NANOCOMPOSITES OF POLYMERS WITH LAYERED INORGANIC NANOFILLERS: ANTIMICROBIAL ACTIVITY, THERMO-MECHANICAL PROPERTIES, MORPHOLOGY, AND DISPERSION

Open Access
Author:
Songtipya, Ponusa
Graduate Program:
Materials Science and Engineering
Degree:
Doctor of Philosophy
Document Type:
Dissertation
Date of Defense:
January 08, 2010
Committee Members:
  • Evangelos Manias, Dissertation Advisor
  • Evangelos Manias, Committee Chair
  • Maria Del Mar Jimenez Gasco, Committee Chair
  • James Patrick Runt, Committee Member
  • Sridhar Komarneni, Committee Member
  • Gary Lynn Messing, Committee Member
Keywords:
  • ION-EXCHANGE REACTIONS
  • CLAY NANOCOMPOSITES
  • MECHANICAL-PROPERTIES
  • MONTMORILLONITE NANOCOMPOSITES
  • MODIFIED LAYERED SILICATES
  • POLYMER/LAYERED SILICATE NANOCOMPOSITES
  • ANTIFUNGAL ACTIVITY
  • HIGH DENSITY POLYETHYLENE
  • ANTIMICROBIAL ACTIVITY
Abstract:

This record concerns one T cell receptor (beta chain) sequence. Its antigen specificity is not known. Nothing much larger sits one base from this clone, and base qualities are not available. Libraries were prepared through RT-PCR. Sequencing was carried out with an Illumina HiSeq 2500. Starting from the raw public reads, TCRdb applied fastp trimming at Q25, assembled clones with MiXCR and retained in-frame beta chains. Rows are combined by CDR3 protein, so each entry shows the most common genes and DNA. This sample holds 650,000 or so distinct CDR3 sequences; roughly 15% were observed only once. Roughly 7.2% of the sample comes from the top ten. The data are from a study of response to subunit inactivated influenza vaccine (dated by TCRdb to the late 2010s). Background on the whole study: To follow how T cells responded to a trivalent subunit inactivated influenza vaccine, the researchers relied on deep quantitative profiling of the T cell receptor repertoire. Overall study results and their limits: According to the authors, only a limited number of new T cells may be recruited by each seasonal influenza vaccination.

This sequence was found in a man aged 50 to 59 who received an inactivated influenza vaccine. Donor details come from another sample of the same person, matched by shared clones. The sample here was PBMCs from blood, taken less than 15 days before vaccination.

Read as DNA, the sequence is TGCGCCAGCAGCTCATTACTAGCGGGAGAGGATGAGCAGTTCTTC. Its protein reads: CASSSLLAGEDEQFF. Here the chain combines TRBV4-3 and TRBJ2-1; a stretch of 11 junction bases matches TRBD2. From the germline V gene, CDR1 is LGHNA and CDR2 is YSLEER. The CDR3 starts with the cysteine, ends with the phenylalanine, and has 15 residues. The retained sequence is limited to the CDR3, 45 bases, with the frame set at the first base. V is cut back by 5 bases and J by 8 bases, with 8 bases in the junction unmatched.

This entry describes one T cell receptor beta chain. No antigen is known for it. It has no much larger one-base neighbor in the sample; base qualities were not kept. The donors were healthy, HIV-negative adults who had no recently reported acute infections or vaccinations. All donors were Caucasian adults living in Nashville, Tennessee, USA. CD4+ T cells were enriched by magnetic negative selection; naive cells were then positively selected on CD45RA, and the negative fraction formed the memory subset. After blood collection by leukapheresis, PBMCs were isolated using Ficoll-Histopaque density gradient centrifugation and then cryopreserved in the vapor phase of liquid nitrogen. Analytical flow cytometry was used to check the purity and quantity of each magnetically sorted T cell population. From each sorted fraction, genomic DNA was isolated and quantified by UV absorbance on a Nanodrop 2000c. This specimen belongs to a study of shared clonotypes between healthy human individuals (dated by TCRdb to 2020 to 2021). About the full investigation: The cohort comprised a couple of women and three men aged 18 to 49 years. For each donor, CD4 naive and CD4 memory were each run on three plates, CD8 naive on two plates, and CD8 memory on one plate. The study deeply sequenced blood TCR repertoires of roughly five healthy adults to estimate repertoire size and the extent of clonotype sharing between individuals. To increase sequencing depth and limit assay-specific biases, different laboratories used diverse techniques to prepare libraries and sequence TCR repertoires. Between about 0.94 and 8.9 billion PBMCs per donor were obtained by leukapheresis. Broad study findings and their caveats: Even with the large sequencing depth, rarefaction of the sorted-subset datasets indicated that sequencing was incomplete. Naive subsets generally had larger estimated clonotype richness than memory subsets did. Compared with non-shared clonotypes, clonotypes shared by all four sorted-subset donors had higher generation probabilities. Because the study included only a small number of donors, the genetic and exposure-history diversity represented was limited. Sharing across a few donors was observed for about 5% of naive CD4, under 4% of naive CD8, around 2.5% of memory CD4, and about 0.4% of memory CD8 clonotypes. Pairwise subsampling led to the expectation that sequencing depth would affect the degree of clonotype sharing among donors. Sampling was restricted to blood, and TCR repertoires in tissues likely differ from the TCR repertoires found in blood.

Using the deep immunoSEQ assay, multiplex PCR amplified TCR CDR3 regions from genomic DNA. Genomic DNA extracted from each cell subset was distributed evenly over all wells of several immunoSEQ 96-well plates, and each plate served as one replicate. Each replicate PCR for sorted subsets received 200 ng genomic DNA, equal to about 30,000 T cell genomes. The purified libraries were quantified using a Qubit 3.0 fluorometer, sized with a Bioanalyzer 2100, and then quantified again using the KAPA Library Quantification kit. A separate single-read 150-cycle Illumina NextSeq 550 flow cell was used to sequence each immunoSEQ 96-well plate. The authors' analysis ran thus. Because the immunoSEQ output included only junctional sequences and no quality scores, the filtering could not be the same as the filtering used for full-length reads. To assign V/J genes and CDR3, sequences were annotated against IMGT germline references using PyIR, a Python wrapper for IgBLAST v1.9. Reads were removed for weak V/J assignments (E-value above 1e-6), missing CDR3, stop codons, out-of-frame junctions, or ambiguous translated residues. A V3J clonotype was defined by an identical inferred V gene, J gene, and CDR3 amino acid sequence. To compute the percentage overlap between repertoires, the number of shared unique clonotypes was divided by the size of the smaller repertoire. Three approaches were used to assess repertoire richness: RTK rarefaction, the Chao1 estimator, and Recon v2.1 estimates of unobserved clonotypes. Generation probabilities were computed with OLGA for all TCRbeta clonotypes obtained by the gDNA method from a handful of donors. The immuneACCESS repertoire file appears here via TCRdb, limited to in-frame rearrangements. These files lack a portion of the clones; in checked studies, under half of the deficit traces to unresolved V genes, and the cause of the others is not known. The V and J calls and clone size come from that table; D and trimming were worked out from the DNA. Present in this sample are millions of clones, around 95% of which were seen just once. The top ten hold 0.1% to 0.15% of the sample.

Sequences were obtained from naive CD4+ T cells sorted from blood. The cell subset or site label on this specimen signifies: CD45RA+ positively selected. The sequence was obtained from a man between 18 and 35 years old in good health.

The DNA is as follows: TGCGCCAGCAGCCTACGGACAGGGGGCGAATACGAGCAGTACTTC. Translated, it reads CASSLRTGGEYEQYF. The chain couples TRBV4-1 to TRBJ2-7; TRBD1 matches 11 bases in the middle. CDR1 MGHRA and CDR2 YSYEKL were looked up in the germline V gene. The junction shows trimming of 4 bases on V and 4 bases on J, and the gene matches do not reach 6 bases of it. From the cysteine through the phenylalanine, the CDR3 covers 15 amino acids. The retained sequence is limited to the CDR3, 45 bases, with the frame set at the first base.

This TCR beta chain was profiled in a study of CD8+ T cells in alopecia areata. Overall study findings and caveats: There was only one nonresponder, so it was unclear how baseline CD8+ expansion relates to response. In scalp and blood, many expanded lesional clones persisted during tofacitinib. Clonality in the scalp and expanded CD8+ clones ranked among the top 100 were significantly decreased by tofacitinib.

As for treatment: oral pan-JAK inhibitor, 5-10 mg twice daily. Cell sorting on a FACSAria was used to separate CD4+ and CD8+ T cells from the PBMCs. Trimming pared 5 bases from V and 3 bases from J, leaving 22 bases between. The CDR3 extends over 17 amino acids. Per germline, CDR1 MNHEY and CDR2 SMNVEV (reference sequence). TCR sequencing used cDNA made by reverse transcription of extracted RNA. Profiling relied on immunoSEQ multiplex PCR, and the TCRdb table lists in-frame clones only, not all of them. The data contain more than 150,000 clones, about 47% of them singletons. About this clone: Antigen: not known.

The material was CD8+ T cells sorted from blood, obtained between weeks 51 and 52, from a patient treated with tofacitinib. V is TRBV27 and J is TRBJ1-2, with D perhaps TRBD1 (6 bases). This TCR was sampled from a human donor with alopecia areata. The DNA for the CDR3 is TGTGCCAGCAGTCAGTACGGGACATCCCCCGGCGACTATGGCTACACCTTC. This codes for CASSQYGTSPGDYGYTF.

In the first part of the thesis, polyethylene/layered silicate nanocomposites that exhibit an antimicrobial activity were synthesized and studied. Their antimicrobial activity was designed to originate from non-leaching, novel cationic modifiers –amine-based surfactants– used as the organic-modification of the fillers. Specifically, PE/organically-modified montmorillonite (mmt) nanocomposites were prepared via melt-processing, and simultaneous dispersion and antimicrobial activity was designed by proper choice of the fillers’ organic modification. The antimicrobial activity was measured against three micotoxinogen fungal strains (Penicillium roqueforti and claviforme, and Fusarium graminearum). Various mmt-based organofillers, which only differ in the type or amount of their organic modification, were used to exemplify how these surfactants can be designed to render antifungal activity to the fillers themselves and the respective nanocomposites. A comparative discussion of the growth of fungi on unfilled PE and nanocomposite PE films is used to demonstrate how the antimicrobial efficacy is dictated by the surfactant chemistry and, further, how the nanocomposites' inhibitory activity compares to that of the organo-fillers and the surfactants. An attempt to improve the thermomechanical reinforcement of PE/mmt nanocomposites while maintaining their antimicrobial activity, was also carried out by combining two different organically modified montmorillonites. However, a uniform microscopic dispersion could not be achieved through this approach. In the second part of this thesis, a number of fundamental studies relating to structure-property relations in nanocomposites were carried out, towards unveiling strategies that can concurrently optimize selected properties of polymers by the addition of nanofillers. Specifically, the dispersion-crystallinity-reinforcement relations in HDPE/mmt nanocomposites was investigated. The influence of a functional HDPE compatibilizer’s characteristics to the thermo-mechanical properties of their nanocomposites was systematically explored. The appropriate compatibilizer, based on HDPE-g-MA, was identified from achieving the best mechanical performance, i.e., maximizing the tensile modulus improvement without sacrificing the polymer ductility, which was found to be achieved where the smallest crystallinity change occured. It was revealed that lower-than-the matrix molecular weight HDPE-g-MA better enhanced the tensile properties across three HDPEs, compared to that of high viscosity HDPE-g-MA, while the flexural properties were not markedly affected by this parameter, but rather were mostly determined by the amount of clay nanofiller. Finally, polymer/layered double hydroxide (LDH, positively-charged layered clays, also termed as ‘anionic’ clays referring to their anion exchange capacity) were characterized as potential fillers for a variety of polymer matrices. The main focus in this part of the research was on the morphology and dispersion of the LDH as it related to their composition and their organic modification in relation to the nature of various polymers. Exemplary polymer matrices that span the range from non-polar to polar interactions –including Polypropylene (PP), polyethylenes (PE, and PE-copolymers), polymethyl-methacrylate (PMMA), polystyrene (PS)– were explored. It was observed that the LDH composition, organic modification, and polymer types were the parameters which controlled the LDH structure and dispersion, albeit in a rather involved fashion.